Fed raises interest rates, costs small businesses more for loans

On Wednesday, February 16, the US Federal Reserve approved its first rate hike in more than three years, in an effort to allay concerns that inflation is choking economic growth. The measure raised interest rates by 0.25 percent to curb rising inflation, which hit a new 40-year high of 7.9% in February.

Fed raises interest rates

The announcement comes after the Federal Open Market Committee (FOMC) meeting, where participants submitted their projections of the most likely outcomes for economic growth, the unemployment rate and inflation for each year from 2022 to 2024 and beyond. Wednesday’s move is the first of several rate hikes expected in 2022, affecting consumers and small businesses alike.

Raising interest rates is the Federal Reserve’s best tool to combat record inflation, global supply chain disruptions and rising gas prices that are weighing down US budgets. Rising costs of food, produce and fuel threaten to offset the wage increases workers have seen in the past year. By raising interest rates, the Federal Reserve wants to encourage saving, and with less money circulating in the economy, inflation will eventually fall.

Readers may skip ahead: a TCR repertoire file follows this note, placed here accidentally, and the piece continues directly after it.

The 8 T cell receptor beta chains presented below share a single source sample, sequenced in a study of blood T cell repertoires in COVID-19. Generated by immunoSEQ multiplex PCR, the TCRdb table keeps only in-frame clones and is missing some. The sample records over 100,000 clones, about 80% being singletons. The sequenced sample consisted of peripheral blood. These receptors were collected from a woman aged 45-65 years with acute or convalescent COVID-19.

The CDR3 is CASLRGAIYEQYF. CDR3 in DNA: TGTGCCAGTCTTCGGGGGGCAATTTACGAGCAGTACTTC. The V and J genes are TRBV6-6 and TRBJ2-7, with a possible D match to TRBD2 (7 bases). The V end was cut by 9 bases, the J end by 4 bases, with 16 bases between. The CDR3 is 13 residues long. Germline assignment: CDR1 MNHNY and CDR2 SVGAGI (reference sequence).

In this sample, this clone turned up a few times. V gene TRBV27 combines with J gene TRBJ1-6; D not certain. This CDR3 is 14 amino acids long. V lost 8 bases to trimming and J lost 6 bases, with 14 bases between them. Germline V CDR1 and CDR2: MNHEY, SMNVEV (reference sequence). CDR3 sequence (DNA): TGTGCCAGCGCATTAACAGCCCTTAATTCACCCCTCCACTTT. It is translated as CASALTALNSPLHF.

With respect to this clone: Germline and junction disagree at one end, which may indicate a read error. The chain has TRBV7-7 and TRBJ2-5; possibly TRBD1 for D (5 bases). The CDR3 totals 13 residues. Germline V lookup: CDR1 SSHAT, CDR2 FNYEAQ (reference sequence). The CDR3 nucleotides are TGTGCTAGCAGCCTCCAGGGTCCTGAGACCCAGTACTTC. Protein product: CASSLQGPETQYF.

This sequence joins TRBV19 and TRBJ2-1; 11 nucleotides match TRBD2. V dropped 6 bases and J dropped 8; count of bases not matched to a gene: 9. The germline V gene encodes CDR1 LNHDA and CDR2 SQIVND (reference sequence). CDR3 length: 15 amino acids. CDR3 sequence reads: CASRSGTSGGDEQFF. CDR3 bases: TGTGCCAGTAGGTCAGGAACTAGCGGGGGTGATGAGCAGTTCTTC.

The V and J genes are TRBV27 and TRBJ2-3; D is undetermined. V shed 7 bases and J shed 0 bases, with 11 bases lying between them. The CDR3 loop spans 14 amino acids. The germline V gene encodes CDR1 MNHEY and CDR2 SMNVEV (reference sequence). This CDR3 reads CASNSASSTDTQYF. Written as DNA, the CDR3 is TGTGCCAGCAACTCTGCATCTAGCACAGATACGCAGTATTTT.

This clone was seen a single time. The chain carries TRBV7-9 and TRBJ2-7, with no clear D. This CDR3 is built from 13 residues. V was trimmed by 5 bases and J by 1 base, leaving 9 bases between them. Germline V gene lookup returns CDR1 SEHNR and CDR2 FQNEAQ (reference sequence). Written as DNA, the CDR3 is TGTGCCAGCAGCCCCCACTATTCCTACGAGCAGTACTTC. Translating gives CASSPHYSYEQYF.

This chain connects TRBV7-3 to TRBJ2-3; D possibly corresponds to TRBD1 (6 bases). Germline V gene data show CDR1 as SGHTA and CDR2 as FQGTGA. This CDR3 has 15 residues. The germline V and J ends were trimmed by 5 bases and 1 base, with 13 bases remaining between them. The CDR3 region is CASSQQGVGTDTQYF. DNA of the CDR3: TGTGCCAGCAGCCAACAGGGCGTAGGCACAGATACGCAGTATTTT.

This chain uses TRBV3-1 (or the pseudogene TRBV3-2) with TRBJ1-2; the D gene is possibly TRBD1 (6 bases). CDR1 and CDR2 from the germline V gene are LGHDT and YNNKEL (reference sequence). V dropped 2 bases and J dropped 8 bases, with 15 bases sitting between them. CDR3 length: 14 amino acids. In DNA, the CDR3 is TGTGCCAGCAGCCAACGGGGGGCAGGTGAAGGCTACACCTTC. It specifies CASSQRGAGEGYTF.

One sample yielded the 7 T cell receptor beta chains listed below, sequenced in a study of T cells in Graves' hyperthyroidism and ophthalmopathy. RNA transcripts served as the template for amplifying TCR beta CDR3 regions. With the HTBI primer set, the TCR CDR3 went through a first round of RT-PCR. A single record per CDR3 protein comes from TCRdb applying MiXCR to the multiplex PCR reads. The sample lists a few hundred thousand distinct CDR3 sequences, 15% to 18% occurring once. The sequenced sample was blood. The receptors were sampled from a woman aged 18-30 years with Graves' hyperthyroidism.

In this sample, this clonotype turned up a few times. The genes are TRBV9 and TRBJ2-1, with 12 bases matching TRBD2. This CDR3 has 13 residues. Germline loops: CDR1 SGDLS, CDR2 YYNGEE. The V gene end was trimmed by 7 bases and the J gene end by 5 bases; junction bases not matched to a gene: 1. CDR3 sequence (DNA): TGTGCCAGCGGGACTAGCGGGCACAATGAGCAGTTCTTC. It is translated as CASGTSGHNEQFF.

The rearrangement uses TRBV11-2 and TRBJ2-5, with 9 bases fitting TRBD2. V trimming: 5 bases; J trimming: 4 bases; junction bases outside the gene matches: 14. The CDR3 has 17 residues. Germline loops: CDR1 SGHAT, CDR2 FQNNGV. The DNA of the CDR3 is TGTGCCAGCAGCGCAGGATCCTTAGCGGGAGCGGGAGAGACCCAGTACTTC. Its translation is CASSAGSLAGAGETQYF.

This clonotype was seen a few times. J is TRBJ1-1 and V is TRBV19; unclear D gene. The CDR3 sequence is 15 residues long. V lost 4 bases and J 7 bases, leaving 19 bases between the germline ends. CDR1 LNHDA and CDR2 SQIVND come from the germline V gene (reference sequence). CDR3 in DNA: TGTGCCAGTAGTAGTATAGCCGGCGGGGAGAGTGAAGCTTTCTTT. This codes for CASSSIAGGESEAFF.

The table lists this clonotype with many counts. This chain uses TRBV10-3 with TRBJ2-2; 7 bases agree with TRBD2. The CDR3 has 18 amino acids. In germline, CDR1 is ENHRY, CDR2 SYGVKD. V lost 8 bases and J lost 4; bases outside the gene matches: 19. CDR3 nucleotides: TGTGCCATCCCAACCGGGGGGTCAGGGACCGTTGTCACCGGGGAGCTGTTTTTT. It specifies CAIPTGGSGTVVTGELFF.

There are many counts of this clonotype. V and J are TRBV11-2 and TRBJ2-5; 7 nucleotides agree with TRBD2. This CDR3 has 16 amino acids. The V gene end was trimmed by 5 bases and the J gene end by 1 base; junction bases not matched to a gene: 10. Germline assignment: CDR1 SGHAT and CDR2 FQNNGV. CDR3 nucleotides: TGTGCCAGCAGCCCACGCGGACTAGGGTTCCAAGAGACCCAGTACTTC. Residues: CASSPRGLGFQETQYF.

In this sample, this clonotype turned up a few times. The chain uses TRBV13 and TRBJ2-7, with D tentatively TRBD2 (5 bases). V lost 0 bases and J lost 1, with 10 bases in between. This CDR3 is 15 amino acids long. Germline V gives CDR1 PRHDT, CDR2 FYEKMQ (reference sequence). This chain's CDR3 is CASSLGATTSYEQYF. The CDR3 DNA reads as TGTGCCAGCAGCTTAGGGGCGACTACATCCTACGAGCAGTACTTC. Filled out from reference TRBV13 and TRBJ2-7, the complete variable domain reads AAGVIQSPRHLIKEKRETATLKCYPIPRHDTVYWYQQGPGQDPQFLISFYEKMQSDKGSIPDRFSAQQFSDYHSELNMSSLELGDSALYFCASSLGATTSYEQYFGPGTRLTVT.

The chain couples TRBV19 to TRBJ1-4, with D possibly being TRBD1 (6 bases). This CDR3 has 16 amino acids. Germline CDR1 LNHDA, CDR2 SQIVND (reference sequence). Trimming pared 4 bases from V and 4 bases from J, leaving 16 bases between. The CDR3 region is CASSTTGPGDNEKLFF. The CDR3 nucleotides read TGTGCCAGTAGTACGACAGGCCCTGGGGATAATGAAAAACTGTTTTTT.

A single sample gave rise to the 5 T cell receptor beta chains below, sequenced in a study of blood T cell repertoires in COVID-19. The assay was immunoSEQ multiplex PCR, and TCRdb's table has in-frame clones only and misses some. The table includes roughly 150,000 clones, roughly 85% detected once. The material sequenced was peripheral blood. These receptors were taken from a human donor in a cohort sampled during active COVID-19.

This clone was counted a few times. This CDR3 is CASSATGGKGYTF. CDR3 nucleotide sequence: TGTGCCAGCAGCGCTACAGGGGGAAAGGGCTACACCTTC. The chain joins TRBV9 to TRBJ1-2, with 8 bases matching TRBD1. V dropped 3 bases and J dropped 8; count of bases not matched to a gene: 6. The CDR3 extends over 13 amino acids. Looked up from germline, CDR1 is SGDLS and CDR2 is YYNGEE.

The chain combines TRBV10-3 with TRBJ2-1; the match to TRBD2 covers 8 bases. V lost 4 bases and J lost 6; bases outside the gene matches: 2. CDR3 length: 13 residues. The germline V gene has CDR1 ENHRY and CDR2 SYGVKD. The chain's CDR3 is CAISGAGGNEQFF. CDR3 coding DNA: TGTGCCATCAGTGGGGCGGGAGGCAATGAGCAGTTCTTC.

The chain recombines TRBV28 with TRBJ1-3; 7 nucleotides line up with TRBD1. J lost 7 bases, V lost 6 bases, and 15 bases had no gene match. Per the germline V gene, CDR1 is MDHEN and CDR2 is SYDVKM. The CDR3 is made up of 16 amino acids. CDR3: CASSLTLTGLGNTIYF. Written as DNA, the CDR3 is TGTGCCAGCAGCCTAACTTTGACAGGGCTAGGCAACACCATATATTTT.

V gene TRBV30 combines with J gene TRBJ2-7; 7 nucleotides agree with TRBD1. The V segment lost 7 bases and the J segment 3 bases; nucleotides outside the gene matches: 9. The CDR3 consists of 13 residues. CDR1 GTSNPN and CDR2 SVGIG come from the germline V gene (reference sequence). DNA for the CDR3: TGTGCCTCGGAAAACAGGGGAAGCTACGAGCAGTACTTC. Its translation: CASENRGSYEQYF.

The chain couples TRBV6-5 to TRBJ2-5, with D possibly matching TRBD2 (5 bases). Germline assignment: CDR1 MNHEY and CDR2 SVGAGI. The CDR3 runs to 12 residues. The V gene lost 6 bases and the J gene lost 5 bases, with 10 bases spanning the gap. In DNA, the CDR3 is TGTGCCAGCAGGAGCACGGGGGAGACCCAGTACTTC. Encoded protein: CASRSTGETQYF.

“We are deeply committed to achieving the monetary policy goals Congress has given us: maximum employment and price stability. In support of these goals, the FOMC today raised its key rate by 1/4 of a percentage point,” said Jerome Powell, chairman of the Federal Reserve.

Potential issues for wallets

The rise in interest rates raises some concerns about whether it could negatively impact small businesses in the post-covid era. Before COVID-19, interest rates lending banks to each other were close to zero. However, with the higher interest rates, stock prices can fall and the cost of borrowing money can rise.

Small businesses can also suffer from more expensive loans, higher credit card fees and slower business growth. An increase in interest rates would mean higher borrowing costs, making it a challenge for companies to buy inventory, buy new machinery and expand their business.

If not managed properly, it can discourage consumer and business spending. Higher interest rates would also mean that credit card debt, home loans and new mortgages also become more expensive.

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